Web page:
Fearful approach hurting Pakistan: Mohsin Khan

Former head coach disappointed with team’s defensive outlook against Australia


Fawad Hussain December 16, 2016
Pakistan's batsman Sami Aslam plays a shot during the second day of the day-night cricket Test match between Australia and Pakistan at the Gabba in Brisbane on December 16, 2016. PHOTO: AFP

KARACHI: Pakistan are in dire straits in Brisbane following their dismal showing on the second day of the first Test against Australia and former head coach Mohsin Khan feels the team’s timid approach against the hosts is to blame for their capitulation.

Pakistan were 97-8 at stumps, following yet another batting-order collapse, in reply to Australia’s first innings total of 429 all out with a follow-on on the cards.

Day two: Pakistan 97-8 in reply to Australia 429 at stumps


Apart from a gutsy run-a-ball 31 from wicketkeeper-batsman Sarfraz Ahmed, the rest of the batsmen gave away their wickets cheaply against a relatively inexperienced Australian bowling attack.

And Mohsin is lost for words on Pakistan’s defensive approach. “The team’s performance on the first two days has been very poor,” Mohsin told The Express Tribune. “Pakistan entered the match fearing the opposition. You just cannot adopt a defensive strategy against Australia who love to play aggressive cricket. If you do that they will eat you up and this is what we have witnessed in Brisbane.”

The former Pakistan head coach further said the bowlers shouldn’t have let Australia score such an imposing first-innings total.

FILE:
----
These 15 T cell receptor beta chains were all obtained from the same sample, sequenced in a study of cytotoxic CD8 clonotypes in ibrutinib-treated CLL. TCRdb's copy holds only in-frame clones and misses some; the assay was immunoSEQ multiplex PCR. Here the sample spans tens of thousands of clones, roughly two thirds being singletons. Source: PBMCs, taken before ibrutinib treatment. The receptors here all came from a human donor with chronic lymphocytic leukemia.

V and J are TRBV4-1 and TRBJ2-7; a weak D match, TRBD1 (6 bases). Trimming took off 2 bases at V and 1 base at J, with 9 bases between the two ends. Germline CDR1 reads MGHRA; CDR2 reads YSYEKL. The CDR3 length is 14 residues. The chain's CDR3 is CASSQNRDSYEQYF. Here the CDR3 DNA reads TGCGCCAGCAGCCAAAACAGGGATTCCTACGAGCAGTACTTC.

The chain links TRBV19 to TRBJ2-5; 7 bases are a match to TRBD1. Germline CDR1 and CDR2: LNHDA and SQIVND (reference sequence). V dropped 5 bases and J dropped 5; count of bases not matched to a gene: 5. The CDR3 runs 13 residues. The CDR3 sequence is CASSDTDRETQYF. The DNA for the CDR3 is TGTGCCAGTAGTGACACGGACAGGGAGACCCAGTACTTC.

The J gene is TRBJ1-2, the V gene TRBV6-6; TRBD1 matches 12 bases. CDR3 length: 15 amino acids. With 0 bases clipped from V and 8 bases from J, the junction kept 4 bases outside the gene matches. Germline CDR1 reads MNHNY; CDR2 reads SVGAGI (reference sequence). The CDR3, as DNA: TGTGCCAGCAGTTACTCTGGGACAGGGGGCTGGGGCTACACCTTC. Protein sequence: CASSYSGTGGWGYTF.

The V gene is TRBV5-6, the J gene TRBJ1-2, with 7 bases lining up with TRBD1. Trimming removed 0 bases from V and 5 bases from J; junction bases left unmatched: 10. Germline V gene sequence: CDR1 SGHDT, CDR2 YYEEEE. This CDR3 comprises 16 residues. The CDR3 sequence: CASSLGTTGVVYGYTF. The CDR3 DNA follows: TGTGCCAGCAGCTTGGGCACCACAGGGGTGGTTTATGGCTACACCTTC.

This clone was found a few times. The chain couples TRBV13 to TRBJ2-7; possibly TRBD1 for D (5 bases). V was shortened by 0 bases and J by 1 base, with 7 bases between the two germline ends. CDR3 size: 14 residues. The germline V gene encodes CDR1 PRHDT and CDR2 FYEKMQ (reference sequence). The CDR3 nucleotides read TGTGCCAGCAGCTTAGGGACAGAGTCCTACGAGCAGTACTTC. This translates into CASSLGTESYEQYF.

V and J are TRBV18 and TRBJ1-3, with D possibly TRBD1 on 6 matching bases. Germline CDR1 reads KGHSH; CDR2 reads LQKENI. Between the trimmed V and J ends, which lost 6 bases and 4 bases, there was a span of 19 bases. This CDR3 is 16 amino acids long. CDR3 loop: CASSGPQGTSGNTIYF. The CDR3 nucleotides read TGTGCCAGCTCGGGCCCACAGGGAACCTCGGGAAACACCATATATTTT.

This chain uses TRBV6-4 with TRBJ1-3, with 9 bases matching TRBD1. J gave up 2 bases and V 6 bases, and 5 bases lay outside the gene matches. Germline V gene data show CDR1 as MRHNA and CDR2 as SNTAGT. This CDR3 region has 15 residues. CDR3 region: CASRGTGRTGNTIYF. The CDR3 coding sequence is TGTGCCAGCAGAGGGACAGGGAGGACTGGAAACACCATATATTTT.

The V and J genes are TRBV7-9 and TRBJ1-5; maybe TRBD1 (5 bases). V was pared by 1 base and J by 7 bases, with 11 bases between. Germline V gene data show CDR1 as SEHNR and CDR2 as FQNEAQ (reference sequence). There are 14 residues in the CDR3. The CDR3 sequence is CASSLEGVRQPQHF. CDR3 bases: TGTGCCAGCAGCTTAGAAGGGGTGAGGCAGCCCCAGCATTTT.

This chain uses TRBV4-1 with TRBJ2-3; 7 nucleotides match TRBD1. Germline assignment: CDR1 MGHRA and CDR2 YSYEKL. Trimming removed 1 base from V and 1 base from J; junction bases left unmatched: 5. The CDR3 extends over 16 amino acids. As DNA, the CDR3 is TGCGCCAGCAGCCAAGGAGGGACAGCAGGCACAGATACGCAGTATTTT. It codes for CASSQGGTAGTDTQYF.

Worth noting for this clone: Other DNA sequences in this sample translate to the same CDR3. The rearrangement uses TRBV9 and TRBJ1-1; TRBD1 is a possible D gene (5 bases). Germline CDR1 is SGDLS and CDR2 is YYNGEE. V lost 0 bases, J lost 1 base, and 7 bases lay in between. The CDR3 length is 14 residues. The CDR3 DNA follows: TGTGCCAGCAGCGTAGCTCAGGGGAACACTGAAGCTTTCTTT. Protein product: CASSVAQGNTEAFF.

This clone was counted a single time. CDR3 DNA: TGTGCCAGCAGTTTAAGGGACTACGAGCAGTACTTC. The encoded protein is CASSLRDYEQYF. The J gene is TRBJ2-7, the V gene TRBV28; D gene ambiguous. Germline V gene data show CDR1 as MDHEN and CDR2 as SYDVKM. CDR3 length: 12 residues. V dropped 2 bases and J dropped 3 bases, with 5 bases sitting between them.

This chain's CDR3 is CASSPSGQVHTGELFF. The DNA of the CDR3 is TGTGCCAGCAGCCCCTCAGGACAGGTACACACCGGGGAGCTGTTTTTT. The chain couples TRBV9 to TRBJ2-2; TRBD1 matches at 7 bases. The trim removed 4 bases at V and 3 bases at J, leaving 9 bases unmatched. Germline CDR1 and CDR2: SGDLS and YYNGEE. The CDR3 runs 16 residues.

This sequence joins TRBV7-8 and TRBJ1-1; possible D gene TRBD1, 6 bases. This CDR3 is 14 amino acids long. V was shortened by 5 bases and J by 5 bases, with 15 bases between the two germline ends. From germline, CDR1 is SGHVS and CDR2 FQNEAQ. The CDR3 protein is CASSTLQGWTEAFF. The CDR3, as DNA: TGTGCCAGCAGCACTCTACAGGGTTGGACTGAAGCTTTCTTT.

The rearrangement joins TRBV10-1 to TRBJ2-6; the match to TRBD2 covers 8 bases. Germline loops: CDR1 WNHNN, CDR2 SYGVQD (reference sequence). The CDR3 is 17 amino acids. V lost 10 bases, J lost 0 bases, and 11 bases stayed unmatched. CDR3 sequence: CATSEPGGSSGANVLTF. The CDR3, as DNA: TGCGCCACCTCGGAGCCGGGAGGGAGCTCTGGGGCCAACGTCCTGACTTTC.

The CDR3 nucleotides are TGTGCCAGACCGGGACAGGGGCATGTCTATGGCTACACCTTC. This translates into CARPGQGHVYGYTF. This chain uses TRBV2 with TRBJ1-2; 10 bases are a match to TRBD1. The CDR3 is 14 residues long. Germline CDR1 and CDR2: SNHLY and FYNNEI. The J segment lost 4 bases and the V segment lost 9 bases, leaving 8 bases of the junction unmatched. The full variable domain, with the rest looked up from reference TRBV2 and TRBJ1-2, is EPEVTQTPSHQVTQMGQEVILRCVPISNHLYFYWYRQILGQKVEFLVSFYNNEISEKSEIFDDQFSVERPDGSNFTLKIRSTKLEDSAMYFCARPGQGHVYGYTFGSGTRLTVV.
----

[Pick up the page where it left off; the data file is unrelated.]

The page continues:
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“Conceding too many runs is what brought our batting under pressure. Pakistan should have bowled Australia out within 300,” he said. “On the first day, I saw the bowlers were trying to contain runs rather than going for wickets. Even Yasir Shah’s line and length suggested that he wanted to stop the flow of runs. The bowlers got good results on the second day because they changed their approach and attacked the batsmen.”

Mohsin, a former Test opener, added all the batsmen lacked confidence irrespective of their experience.“I haven’t seen anything special from the Australian fast-bowlers till now. It was just the lack of confidence and fear of losing the wicket that caused our batsmen to collapse in the first innings. If you take a look at Sarfraz’s innings, he made the bowlers look very easy to play because he played without fear. This is the kind of approach we need and this stands for both junior and senior batsmen. It is the coach and team management’s job to tell the players tgus,” he added.

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The 61-year-old reiterated his earlier stance that the experienced Younus Khan should bat ahead of Babar Azam at one-down.

“Senior batsmen should take the pressure off new players rather than put it on them,” he said before backing Pakistan to bounce back in the match. “I hope Sarfraz will play an outstanding knock [from here] and Pakistan will get back in the game and go on to get a positive result from the opening Test.”

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